The present invention relates generally to coating a moving substrate or web with a non-Newtonian coating fluid or liquid by passing the web into contact with a pool of such liquid, such that a portion of the pool is carried away as a thin coating on at least one side of the web.

The present invention finds particular utility in the manufacture of flexible magnetic recording media. In such a manufacturing process, the web may comprise a wide web of biaxially oriented polyethylene terephthalate, acetates, polyolefins, or other conventional polymeric films which are in the range of 0.0015 inch thick, and are from 12 inches to 48 inches in width. The "magnetic ink" to be coated onto at least one side of such a substrate may vary widely in formulation. However, in all known instances, this ink is a non-Newtonian fluid, i.e., a fluid whose viscosity changes with shear rate. Such fluids have also been described as thixotropic and pseudoplastic fluids.

It is known that the thickness at which such fluids are coated onto such a web is dependent upon the viscosity of the fluid.

A great number of means and apparatus exist which operate to coat such liquids onto a moving web. For example, an excess amount of liquid may be applied, with excess liquid thereafter being removed by operation of a doctor knife. Also, a roller may be used to conduct liquid from a pool to the passing substrate, or the liquid may be extruded in a thin layer directly onto the passing web. The substrate may be routed into a reservoir of coating liquid, either as a free-running web, or while being guided by a backup roller, and air brushes or resilient wipers can be used to thereafter remove excess coating liquid from the substrate.

In all cases, the coating liquid is a consumable and must be replenished to the pool of ink which is immediately at the substrate coating nip or interface.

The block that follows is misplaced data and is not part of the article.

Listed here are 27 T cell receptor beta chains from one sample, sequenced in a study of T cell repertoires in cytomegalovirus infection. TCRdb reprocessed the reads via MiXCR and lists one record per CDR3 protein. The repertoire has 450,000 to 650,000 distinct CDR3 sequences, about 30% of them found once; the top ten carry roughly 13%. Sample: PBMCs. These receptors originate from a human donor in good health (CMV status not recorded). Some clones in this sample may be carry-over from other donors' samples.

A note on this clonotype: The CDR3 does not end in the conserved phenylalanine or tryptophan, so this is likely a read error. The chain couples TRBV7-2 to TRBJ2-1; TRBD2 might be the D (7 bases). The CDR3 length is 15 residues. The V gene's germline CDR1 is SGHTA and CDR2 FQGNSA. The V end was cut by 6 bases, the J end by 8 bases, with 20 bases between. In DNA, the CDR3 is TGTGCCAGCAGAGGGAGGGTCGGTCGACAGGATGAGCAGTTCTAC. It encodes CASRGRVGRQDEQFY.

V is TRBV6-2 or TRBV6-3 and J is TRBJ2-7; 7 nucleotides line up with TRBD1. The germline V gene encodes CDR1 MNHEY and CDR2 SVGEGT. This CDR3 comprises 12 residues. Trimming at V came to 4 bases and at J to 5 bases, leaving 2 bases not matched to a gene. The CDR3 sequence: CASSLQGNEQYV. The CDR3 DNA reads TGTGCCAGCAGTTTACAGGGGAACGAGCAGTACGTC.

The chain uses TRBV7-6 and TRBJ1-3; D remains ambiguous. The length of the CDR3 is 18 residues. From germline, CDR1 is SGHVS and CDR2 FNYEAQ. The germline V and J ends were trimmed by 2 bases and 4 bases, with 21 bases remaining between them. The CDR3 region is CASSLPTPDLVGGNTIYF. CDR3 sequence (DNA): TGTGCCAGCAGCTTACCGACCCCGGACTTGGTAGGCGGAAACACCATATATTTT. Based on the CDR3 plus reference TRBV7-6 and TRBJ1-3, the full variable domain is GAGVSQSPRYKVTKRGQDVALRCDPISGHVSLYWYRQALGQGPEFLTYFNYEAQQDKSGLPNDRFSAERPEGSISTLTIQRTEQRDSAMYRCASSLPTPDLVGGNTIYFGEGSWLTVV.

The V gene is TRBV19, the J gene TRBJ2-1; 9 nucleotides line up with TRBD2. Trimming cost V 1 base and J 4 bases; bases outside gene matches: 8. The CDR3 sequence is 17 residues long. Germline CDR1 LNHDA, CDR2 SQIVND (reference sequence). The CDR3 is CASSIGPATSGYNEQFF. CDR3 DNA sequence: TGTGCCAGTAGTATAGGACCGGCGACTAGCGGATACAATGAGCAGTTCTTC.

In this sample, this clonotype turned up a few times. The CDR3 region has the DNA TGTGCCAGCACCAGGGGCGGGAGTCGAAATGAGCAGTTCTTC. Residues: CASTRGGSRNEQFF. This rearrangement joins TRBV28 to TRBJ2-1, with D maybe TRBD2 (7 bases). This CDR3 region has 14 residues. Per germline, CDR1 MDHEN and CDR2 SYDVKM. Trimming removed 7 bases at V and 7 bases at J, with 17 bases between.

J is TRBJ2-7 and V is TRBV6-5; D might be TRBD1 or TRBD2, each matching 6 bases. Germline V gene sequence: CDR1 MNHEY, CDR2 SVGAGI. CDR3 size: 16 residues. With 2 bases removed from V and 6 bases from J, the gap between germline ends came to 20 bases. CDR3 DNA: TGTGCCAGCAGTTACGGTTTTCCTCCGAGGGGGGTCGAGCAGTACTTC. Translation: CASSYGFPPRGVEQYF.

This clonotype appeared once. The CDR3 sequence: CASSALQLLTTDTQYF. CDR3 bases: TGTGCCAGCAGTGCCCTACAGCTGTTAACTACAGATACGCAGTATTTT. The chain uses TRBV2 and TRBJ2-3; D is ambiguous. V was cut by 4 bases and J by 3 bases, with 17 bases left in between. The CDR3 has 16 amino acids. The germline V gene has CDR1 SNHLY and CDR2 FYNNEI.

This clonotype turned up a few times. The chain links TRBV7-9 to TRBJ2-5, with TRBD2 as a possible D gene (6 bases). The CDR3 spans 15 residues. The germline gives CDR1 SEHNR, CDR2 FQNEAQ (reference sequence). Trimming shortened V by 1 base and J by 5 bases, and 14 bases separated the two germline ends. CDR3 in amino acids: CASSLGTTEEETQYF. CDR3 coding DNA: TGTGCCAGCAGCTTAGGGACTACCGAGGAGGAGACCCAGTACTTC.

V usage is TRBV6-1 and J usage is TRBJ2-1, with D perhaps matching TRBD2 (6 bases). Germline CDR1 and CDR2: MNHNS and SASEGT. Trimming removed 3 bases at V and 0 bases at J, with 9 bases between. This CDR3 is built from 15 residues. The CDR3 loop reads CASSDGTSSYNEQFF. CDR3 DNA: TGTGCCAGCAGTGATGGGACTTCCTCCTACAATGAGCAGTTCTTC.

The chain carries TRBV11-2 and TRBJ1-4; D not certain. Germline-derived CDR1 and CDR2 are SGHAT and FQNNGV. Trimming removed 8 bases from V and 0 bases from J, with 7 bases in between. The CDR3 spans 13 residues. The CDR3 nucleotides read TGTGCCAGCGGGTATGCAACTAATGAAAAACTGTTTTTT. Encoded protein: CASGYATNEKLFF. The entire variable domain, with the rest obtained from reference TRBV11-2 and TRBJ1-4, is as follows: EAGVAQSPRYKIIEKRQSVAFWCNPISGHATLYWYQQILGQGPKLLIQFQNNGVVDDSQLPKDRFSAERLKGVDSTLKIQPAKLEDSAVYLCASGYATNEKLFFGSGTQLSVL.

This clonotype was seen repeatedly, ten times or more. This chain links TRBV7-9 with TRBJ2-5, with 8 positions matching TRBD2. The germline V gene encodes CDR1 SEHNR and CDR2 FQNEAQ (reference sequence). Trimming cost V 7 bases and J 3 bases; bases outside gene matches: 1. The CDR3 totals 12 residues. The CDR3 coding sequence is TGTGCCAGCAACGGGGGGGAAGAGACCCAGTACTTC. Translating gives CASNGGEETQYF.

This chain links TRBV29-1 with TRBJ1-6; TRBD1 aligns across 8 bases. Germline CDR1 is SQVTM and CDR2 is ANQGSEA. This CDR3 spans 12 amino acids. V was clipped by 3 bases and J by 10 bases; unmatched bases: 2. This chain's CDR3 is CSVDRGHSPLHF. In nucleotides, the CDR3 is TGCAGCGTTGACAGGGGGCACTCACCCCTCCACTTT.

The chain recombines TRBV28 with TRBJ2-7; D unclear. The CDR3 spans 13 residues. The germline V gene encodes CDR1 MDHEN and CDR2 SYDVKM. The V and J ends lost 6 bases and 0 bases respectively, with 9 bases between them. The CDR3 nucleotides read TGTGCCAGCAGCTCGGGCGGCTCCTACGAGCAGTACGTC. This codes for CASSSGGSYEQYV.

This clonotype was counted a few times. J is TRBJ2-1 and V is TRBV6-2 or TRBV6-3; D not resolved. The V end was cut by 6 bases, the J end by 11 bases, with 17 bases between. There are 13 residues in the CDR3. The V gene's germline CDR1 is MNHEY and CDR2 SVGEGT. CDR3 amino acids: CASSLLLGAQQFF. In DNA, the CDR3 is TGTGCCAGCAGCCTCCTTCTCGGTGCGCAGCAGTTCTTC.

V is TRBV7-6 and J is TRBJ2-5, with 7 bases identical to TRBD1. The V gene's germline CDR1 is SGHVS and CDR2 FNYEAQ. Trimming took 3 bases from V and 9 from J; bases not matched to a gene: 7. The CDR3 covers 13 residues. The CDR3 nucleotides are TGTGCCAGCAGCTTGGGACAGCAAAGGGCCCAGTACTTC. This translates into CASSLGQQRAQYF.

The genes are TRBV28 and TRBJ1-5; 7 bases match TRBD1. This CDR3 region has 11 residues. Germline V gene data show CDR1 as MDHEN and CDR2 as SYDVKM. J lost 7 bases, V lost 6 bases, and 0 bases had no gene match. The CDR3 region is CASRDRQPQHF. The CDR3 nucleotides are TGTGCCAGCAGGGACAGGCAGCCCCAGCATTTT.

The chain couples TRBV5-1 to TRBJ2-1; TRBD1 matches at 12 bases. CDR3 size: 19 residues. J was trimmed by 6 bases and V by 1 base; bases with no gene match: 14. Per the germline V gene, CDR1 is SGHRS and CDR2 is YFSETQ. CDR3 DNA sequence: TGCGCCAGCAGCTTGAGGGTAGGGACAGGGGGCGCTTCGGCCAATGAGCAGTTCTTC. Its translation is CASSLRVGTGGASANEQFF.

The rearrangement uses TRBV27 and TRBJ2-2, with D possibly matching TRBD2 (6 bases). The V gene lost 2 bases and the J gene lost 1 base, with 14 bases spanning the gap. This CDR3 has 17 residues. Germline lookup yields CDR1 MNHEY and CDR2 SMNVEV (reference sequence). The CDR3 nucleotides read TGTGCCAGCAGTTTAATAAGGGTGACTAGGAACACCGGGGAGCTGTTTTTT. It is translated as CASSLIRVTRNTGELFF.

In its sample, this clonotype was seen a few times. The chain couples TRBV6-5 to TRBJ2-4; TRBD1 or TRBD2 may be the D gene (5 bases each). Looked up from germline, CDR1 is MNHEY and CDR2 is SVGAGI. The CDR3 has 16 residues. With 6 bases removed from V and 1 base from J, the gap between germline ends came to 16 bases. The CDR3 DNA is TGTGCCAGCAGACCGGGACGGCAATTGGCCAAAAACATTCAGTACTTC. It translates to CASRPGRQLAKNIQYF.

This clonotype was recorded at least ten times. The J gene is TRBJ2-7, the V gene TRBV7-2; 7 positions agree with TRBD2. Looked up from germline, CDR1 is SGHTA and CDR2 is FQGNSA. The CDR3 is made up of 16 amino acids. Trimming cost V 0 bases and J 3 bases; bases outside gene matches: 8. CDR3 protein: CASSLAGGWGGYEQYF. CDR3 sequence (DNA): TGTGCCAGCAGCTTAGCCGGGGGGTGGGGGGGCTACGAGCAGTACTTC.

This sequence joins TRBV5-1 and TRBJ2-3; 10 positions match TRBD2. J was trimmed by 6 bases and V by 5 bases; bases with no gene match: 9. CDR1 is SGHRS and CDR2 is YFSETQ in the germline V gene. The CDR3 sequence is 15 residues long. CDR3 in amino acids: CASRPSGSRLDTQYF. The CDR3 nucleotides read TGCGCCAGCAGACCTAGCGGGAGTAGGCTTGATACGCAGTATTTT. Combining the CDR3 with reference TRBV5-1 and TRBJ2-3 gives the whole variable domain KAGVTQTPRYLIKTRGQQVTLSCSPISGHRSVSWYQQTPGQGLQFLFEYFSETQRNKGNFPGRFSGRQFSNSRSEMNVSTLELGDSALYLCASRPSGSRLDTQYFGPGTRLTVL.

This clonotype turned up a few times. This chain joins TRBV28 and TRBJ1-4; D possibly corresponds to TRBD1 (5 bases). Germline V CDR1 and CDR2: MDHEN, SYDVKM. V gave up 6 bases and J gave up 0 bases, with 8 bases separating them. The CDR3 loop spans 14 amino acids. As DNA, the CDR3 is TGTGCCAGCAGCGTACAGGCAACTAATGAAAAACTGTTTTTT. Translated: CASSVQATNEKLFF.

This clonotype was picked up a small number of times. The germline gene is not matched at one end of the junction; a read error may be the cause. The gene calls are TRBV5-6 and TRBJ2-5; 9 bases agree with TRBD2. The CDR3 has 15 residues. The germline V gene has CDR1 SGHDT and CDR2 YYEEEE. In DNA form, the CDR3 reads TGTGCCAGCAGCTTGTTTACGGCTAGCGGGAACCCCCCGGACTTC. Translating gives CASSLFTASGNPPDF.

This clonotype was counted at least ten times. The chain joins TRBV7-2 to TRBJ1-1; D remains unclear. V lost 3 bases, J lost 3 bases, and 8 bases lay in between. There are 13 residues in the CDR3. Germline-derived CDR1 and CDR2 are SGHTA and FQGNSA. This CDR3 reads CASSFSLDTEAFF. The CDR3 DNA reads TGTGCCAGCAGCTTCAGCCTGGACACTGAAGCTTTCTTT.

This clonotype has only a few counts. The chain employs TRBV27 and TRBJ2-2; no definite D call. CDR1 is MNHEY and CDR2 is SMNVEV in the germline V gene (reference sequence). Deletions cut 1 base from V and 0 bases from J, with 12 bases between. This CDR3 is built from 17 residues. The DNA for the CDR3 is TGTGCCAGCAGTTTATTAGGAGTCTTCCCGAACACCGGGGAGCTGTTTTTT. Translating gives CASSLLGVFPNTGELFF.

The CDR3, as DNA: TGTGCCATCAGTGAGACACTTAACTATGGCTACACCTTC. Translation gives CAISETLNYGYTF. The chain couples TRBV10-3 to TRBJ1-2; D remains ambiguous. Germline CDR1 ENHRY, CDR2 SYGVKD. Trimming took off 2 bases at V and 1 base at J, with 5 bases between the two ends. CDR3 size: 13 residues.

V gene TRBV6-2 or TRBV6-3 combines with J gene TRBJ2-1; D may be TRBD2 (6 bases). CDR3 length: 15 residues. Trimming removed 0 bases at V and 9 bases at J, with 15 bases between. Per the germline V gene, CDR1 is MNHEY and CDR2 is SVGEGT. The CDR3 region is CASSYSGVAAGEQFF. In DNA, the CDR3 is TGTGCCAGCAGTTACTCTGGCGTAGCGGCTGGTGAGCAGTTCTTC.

Summary of the Invention

The present invention provides a heretofore unavailable means for replenishing such a pool of non-Newtonian liquid.

More specifically, the present invention provides a replenishment means whose construction and arrangement insures that the pool is of homogeneous viscosity by insuring that all fluid entering the pool experiences identical flow history or rheology.

In its more specific aspects, and in accordance with this invention, all fluid has passed through substantially identical length flow paths of substantially identical shear characteristic by the time the fluid reaches the coating nip.

The present invention can be readily understood by considering the following example. Assume a magnetic ink coating apparatus which includes a two-foot long pool. This pool can be supplied from say four equally spaced and equal size outlet ports. These ports receive their individual ink supply from a single inlet port, in accordance with the present invention.

The present invention, in its simplest form, provides a first conduit of uniform cross section extending from the one inlet port toward the four outlet ports. This conduit divides into two conduits of equal, uniform cross section, the cross section being one-half that of the first conduit. These two conduits now must extend equal distances before each conduit again divides into two conduits, for a total of four conduits which now connect to the four outlet ports. In order to give equal flow rheology to all four liquid streams, these four conduits are of equal, uniform cross section (one-half that of the conduit feeding them), and must be of equal length.